Bonnie & Floyd and me: Moment of truth approaches

Aging my wheel of Bonnie & Floyd at home hasn't been without trials and tribulations.

I’ve been mothering a wheel of Bonnie & Floyd for three months now, and I can tell you that aging cheese properly during a Canadian winter isn’t easy, especially when one lives in a high-rise apartment building.

I received the wheel of my favorite Ontario sheep’s-milk cheese at the conclusion of a Cheesemaker for a Day program at Fifth Town Artisan Cheese in Prince Edward County in late November. Instructions from the caveman at Fifth Town, affineur Phil Collman, were simple: Age the cheese at a temperature of 12 to 15 degrees Celsius, with humidity between 80 and 90 percent, and wash it weekly with a mild brine.

Easier said than done in an apartment building when outside temps drop to below -10 for weeks on end. Every corner of our apartment is of course too warm. Even our storage cage in the basement is too warm. And every corner of the underground garage is freezing or close to it. I finally found an unused, cluttered utility room where the temps at least were in the 5 to 10-degree range. By storing the cheese in a large plastic container with wet paper towels I could maintain the humidity at close to ideal, but there was little I could do about the cold. I’ve been able to average only 8.3 degrees over the 13 weeks so far.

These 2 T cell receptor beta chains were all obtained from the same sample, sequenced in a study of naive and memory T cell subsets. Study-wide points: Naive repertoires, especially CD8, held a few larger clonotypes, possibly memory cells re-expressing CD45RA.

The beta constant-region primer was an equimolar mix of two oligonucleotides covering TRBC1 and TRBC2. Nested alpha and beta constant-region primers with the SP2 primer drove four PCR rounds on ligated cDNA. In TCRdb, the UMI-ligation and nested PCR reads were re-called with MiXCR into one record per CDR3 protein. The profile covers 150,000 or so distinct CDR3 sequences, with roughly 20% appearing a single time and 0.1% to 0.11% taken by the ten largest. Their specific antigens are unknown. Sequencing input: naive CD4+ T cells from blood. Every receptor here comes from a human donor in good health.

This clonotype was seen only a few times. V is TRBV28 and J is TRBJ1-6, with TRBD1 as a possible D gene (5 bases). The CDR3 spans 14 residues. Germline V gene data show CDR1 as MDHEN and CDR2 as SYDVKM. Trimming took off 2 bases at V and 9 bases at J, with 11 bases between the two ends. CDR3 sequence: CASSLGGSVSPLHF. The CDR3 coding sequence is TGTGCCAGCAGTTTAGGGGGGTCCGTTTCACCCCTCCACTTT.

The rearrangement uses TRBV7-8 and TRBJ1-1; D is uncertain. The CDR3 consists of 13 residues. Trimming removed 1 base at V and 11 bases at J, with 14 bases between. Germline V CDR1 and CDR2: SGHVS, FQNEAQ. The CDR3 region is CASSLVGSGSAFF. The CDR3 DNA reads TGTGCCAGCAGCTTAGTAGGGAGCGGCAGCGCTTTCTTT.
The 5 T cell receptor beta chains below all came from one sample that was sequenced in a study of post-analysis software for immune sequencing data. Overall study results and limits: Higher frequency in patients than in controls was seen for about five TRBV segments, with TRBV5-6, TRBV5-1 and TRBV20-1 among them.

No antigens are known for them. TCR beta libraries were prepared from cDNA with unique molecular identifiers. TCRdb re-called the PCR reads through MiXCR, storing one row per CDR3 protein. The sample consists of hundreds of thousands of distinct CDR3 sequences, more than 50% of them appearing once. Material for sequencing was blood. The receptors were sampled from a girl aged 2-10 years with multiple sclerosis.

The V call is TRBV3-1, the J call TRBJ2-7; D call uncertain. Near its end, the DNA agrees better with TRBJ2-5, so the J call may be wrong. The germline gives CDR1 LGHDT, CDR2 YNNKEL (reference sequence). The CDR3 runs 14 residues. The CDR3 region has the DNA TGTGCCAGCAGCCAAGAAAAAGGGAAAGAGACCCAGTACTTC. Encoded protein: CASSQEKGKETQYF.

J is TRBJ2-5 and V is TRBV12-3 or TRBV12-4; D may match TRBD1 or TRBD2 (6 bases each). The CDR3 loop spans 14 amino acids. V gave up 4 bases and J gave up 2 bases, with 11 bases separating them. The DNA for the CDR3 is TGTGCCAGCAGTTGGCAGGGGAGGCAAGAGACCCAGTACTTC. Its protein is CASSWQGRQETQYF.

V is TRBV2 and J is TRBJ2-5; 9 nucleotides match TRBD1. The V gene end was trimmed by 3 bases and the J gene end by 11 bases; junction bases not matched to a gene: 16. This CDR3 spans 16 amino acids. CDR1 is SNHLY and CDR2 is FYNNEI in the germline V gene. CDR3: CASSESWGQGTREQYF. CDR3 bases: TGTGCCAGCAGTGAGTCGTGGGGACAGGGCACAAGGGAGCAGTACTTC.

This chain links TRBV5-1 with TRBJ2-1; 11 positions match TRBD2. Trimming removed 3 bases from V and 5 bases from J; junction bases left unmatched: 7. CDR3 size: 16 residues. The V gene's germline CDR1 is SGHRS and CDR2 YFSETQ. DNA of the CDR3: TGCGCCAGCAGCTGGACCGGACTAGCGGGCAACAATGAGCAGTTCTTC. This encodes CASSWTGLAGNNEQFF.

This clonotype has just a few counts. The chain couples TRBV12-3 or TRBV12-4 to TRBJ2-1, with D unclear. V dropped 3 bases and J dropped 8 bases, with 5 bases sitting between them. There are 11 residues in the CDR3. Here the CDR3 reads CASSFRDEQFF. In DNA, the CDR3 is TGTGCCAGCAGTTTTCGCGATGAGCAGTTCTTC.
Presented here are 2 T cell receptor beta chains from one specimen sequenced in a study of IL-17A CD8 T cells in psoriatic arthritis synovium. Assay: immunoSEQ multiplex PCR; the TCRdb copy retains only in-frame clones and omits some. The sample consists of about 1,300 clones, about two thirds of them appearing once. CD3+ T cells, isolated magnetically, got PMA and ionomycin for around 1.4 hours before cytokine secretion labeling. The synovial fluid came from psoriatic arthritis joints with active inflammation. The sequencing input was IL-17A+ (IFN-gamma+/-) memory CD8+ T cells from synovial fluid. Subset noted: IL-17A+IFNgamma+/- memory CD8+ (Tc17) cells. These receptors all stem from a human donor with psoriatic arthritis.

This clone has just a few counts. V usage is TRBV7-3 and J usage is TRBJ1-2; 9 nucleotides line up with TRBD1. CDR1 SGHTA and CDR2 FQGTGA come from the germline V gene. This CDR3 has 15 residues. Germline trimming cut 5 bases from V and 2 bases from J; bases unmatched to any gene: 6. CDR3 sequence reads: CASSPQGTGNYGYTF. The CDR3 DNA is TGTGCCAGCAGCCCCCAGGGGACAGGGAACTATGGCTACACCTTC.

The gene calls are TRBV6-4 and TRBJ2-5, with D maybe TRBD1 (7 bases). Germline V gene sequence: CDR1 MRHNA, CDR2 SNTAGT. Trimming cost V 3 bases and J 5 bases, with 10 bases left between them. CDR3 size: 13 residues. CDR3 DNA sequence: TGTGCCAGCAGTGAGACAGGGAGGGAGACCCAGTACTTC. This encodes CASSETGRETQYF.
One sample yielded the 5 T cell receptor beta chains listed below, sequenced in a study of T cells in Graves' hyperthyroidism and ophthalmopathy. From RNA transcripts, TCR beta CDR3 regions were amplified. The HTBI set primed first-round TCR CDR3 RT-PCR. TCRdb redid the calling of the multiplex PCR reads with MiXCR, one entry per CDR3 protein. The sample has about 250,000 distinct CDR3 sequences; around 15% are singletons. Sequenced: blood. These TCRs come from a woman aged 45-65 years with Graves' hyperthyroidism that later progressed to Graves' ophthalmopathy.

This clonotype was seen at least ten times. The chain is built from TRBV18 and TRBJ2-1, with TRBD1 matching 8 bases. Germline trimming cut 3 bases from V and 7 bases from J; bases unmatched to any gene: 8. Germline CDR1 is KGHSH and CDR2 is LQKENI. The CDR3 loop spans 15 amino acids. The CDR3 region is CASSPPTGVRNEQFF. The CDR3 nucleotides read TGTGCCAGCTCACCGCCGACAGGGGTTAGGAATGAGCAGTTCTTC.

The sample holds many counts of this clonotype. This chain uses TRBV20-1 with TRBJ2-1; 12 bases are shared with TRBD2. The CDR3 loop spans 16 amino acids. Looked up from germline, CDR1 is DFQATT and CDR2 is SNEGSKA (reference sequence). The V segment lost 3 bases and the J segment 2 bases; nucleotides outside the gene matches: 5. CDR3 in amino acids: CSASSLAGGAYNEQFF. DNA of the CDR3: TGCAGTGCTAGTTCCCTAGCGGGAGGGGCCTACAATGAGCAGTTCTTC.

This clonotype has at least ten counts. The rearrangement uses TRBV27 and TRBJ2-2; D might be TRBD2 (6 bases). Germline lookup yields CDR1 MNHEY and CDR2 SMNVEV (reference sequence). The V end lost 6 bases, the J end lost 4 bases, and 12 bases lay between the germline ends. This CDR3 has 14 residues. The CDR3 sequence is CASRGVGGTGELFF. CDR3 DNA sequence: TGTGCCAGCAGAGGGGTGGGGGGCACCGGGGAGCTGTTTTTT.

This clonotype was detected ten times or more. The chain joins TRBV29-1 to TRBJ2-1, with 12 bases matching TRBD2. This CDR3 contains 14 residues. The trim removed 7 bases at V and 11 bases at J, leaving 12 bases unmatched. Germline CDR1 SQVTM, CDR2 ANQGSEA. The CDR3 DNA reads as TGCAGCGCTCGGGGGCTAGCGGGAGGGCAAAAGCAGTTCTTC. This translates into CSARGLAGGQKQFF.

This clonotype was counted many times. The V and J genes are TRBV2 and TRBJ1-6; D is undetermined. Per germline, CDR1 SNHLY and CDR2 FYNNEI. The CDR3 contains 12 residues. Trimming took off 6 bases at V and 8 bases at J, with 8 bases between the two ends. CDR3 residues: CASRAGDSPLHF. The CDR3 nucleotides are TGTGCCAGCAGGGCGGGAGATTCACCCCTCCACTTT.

In the purpose-built cave at Fifth Town, Phil Collman ages Bonnie & Floyd for three months. When I informed him of the conditions here, Phil suggested I take four months, noting that the humidity was more important than the temperature. So, I’ve been visiting the cheese twice a week to keep the paper towels wet—and the humidity holding at 80 percent.

Four months passed a few days ago since the wheel was made. I’m giving the cheese another two weeks until a special gathering of our extended family. I’ll be on tenterhooks when the tasting begins.

—Georgs Kolesnikovs

Georgs Kolesnikovs is Cheese-Head-in-Chief at

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